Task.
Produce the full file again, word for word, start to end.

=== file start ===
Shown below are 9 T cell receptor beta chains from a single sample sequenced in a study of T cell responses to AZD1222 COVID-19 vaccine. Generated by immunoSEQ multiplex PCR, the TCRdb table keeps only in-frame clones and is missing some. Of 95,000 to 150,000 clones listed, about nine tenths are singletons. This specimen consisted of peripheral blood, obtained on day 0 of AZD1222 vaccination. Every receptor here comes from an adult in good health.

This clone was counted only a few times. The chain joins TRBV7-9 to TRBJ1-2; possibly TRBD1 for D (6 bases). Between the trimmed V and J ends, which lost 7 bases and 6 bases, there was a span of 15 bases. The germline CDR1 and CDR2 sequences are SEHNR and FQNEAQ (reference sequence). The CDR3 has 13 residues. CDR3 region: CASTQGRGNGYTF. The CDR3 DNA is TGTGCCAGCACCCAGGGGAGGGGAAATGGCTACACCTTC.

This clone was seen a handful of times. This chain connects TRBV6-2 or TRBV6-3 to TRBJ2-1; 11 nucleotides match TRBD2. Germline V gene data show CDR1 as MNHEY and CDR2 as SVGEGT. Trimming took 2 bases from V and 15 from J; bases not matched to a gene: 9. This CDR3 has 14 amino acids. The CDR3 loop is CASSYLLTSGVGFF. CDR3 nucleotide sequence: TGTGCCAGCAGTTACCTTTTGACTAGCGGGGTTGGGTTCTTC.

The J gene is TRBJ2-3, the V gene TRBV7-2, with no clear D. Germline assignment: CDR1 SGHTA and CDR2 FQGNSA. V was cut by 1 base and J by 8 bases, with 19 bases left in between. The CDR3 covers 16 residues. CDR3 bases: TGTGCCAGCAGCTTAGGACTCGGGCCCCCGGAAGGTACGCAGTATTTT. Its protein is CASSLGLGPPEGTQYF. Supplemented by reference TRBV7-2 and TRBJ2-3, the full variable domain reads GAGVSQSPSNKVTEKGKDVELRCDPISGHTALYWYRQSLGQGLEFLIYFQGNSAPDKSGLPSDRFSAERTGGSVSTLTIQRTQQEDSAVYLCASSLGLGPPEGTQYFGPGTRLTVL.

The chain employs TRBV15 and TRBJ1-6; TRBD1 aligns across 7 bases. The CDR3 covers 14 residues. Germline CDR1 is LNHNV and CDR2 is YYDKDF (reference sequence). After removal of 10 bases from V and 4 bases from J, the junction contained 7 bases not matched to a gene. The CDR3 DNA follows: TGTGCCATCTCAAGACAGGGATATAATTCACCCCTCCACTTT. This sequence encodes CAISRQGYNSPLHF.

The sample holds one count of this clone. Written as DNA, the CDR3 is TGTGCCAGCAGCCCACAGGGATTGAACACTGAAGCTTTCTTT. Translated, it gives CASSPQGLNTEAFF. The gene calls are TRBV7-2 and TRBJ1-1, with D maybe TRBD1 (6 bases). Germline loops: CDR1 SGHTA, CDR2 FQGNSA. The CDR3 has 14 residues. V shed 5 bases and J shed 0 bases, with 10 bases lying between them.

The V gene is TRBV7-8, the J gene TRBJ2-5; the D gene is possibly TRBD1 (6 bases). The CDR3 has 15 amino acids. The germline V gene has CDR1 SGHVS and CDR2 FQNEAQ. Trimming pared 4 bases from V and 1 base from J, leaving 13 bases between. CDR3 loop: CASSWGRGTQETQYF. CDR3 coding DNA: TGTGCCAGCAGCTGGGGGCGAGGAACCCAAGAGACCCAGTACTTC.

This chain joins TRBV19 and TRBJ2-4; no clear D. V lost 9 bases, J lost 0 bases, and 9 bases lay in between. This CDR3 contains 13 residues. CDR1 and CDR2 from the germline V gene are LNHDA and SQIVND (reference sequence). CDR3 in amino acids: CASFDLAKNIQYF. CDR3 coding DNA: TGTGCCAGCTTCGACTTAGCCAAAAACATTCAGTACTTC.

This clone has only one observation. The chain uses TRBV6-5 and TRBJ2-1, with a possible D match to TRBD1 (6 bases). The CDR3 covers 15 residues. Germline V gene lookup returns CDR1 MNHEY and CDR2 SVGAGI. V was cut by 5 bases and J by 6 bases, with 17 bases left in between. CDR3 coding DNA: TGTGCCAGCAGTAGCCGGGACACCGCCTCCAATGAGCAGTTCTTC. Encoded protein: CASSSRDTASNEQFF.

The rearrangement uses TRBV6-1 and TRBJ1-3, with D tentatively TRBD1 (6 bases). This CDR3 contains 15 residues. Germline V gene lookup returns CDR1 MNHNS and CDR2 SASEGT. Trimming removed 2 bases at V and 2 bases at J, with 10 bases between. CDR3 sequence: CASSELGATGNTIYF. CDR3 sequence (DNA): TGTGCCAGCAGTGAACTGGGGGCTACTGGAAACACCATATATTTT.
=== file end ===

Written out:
Shown below are 9 T cell receptor beta chains from a single sample sequenced in a study of T cell responses to AZD1222 COVID-19 vaccine. Generated by immunoSEQ multiplex PCR, the TCRdb table keeps only in-frame clones and is missing some. Of 95,000 to 150,000 clones listed, about nine tenths are singletons. This specimen consisted of peripheral blood, obtained on day 0 of AZD1222 vaccination. Every receptor here comes from an adult in good health.

This clone was counted only a few times. The chain joins TRBV7-9 to TRBJ1-2; possibly TRBD1 for D (6 bases). Between the trimmed V and J ends, which lost 7 bases and 6 bases, there was a span of 15 bases. The germline CDR1 and CDR2 sequences are SEHNR and FQNEAQ (reference sequence). The CDR3 has 13 residues. CDR3 region: CASTQGRGNGYTF. The CDR3 DNA is TGTGCCAGCACCCAGGGGAGGGGAAATGGCTACACCTTC.

This clone was seen a handful of times. This chain connects TRBV6-2 or TRBV6-3 to TRBJ2-1; 11 nucleotides match TRBD2. Germline V gene data show CDR1 as MNHEY and CDR2 as SVGEGT. Trimming took 2 bases from V and 15 from J; bases not matched to a gene: 9. This CDR3 has 14 amino acids. The CDR3 loop is CASSYLLTSGVGFF. CDR3 nucleotide sequence: TGTGCCAGCAGTTACCTTTTGACTAGCGGGGTTGGGTTCTTC.

The J gene is TRBJ2-3, the V gene TRBV7-2, with no clear D. Germline assignment: CDR1 SGHTA and CDR2 FQGNSA. V was cut by 1 base and J by 8 bases, with 19 bases left in between. The CDR3 covers 16 residues. CDR3 bases: TGTGCCAGCAGCTTAGGACTCGGGCCCCCGGAAGGTACGCAGTATTTT. Its protein is CASSLGLGPPEGTQYF. Supplemented by reference TRBV7-2 and TRBJ2-3, the full variable domain reads GAGVSQSPSNKVTEKGKDVELRCDPISGHTALYWYRQSLGQGLEFLIYFQGNSAPDKSGLPSDRFSAERTGGSVSTLTIQRTQQEDSAVYLCASSLGLGPPEGTQYFGPGTRLTVL.

The chain employs TRBV15 and TRBJ1-6; TRBD1 aligns across 7 bases. The CDR3 covers 14 residues. Germline CDR1 is LNHNV and CDR2 is YYDKDF (reference sequence). After removal of 10 bases from V and 4 bases from J, the junction contained 7 bases not matched to a gene. The CDR3 DNA follows: TGTGCCATCTCAAGACAGGGATATAATTCACCCCTCCACTTT. This sequence encodes CAISRQGYNSPLHF.

The sample holds one count of this clone. Written as DNA, the CDR3 is TGTGCCAGCAGCCCACAGGGATTGAACACTGAAGCTTTCTTT. Translated, it gives CASSPQGLNTEAFF. The gene calls are TRBV7-2 and TRBJ1-1, with D maybe TRBD1 (6 bases). Germline loops: CDR1 SGHTA, CDR2 FQGNSA. The CDR3 has 14 residues. V shed 5 bases and J shed 0 bases, with 10 bases lying between them.

The V gene is TRBV7-8, the J gene TRBJ2-5; the D gene is possibly TRBD1 (6 bases). The CDR3 has 15 amino acids. The germline V gene has CDR1 SGHVS and CDR2 FQNEAQ. Trimming pared 4 bases from V and 1 base from J, leaving 13 bases between. CDR3 loop: CASSWGRGTQETQYF. CDR3 coding DNA: TGTGCCAGCAGCTGGGGGCGAGGAACCCAAGAGACCCAGTACTTC.

This chain joins TRBV19 and TRBJ2-4; no clear D. V lost 9 bases, J lost 0 bases, and 9 bases lay in between. This CDR3 contains 13 residues. CDR1 and CDR2 from the germline V gene are LNHDA and SQIVND (reference sequence). CDR3 in amino acids: CASFDLAKNIQYF. CDR3 coding DNA: TGTGCCAGCTTCGACTTAGCCAAAAACATTCAGTACTTC.

This clone has only one observation. The chain uses TRBV6-5 and TRBJ2-1, with a possible D match to TRBD1 (6 bases). The CDR3 covers 15 residues. Germline V gene lookup returns CDR1 MNHEY and CDR2 SVGAGI. V was cut by 5 bases and J by 6 bases, with 17 bases left in between. CDR3 coding DNA: TGTGCCAGCAGTAGCCGGGACACCGCCTCCAATGAGCAGTTCTTC. Encoded protein: CASSSRDTASNEQFF.

The rearrangement uses TRBV6-1 and TRBJ1-3, with D tentatively TRBD1 (6 bases). This CDR3 contains 15 residues. Germline V gene lookup returns CDR1 MNHNS and CDR2 SASEGT. Trimming removed 2 bases at V and 2 bases at J, with 10 bases between. CDR3 sequence: CASSELGATGNTIYF. CDR3 sequence (DNA): TGTGCCAGCAGTGAACTGGGGGCTACTGGAAACACCATATATTTT.